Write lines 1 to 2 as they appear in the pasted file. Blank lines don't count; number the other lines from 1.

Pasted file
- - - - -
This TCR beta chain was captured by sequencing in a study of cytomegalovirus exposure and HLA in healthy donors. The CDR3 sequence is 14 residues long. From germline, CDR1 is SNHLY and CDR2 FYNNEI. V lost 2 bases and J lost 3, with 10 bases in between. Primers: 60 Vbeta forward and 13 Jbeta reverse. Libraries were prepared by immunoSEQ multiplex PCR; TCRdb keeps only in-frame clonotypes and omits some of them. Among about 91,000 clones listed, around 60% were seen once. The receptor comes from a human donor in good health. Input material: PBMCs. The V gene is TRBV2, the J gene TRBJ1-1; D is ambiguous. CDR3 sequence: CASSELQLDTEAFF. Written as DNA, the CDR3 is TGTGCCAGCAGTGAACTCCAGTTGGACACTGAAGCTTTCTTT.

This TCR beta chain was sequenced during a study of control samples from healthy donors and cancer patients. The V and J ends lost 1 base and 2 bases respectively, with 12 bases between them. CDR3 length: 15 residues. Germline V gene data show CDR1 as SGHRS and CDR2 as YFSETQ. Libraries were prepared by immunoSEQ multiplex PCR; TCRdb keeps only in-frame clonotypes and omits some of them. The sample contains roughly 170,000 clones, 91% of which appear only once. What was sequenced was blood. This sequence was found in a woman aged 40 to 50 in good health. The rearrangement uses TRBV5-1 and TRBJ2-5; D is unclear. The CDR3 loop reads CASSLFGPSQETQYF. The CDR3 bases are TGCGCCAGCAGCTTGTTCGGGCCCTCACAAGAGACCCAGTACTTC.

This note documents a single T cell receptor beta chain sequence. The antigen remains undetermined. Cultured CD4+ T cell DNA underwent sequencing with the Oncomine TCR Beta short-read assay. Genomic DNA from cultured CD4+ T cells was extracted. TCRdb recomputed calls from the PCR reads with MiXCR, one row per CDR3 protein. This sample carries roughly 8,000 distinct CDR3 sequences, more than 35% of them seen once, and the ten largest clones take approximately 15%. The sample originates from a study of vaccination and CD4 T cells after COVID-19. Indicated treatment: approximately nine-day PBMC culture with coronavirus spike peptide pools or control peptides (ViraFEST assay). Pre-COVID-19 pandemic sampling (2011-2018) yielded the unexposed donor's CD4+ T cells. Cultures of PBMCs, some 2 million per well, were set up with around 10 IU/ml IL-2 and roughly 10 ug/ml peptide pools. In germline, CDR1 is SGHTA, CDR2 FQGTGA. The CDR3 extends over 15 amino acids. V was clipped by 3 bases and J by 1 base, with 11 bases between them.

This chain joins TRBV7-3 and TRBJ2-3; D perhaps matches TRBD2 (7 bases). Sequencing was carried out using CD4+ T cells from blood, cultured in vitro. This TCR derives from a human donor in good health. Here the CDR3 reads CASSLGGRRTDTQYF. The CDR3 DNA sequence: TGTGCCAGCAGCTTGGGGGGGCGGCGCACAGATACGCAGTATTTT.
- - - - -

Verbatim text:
This TCR beta chain was captured by sequencing in a study of cytomegalovirus exposure and HLA in healthy donors. The CDR3 sequence is 14 residues long. From germline, CDR1 is SNHLY and CDR2 FYNNEI. V lost 2 bases and J lost 3, with 10 bases in between. Primers: 60 Vbeta forward and 13 Jbeta reverse. Libraries were prepared by immunoSEQ multiplex PCR; TCRdb keeps only in-frame clonotypes and omits some of them. Among about 91,000 clones listed, around 60% were seen once. The receptor comes from a human donor in good health. Input material: PBMCs. The V gene is TRBV2, the J gene TRBJ1-1; D is ambiguous. CDR3 sequence: CASSELQLDTEAFF. Written as DNA, the CDR3 is TGTGCCAGCAGTGAACTCCAGTTGGACACTGAAGCTTTCTTT.

This TCR beta chain was sequenced during a study of control samples from healthy donors and cancer patients. The V and J ends lost 1 base and 2 bases respectively, with 12 bases between them. CDR3 length: 15 residues. Germline V gene data show CDR1 as SGHRS and CDR2 as YFSETQ. Libraries were prepared by immunoSEQ multiplex PCR; TCRdb keeps only in-frame clonotypes and omits some of them. The sample contains roughly 170,000 clones, 91% of which appear only once. What was sequenced was blood. This sequence was found in a woman aged 40 to 50 in good health. The rearrangement uses TRBV5-1 and TRBJ2-5; D is unclear. The CDR3 loop reads CASSLFGPSQETQYF. The CDR3 bases are TGCGCCAGCAGCTTGTTCGGGCCCTCACAAGAGACCCAGTACTTC.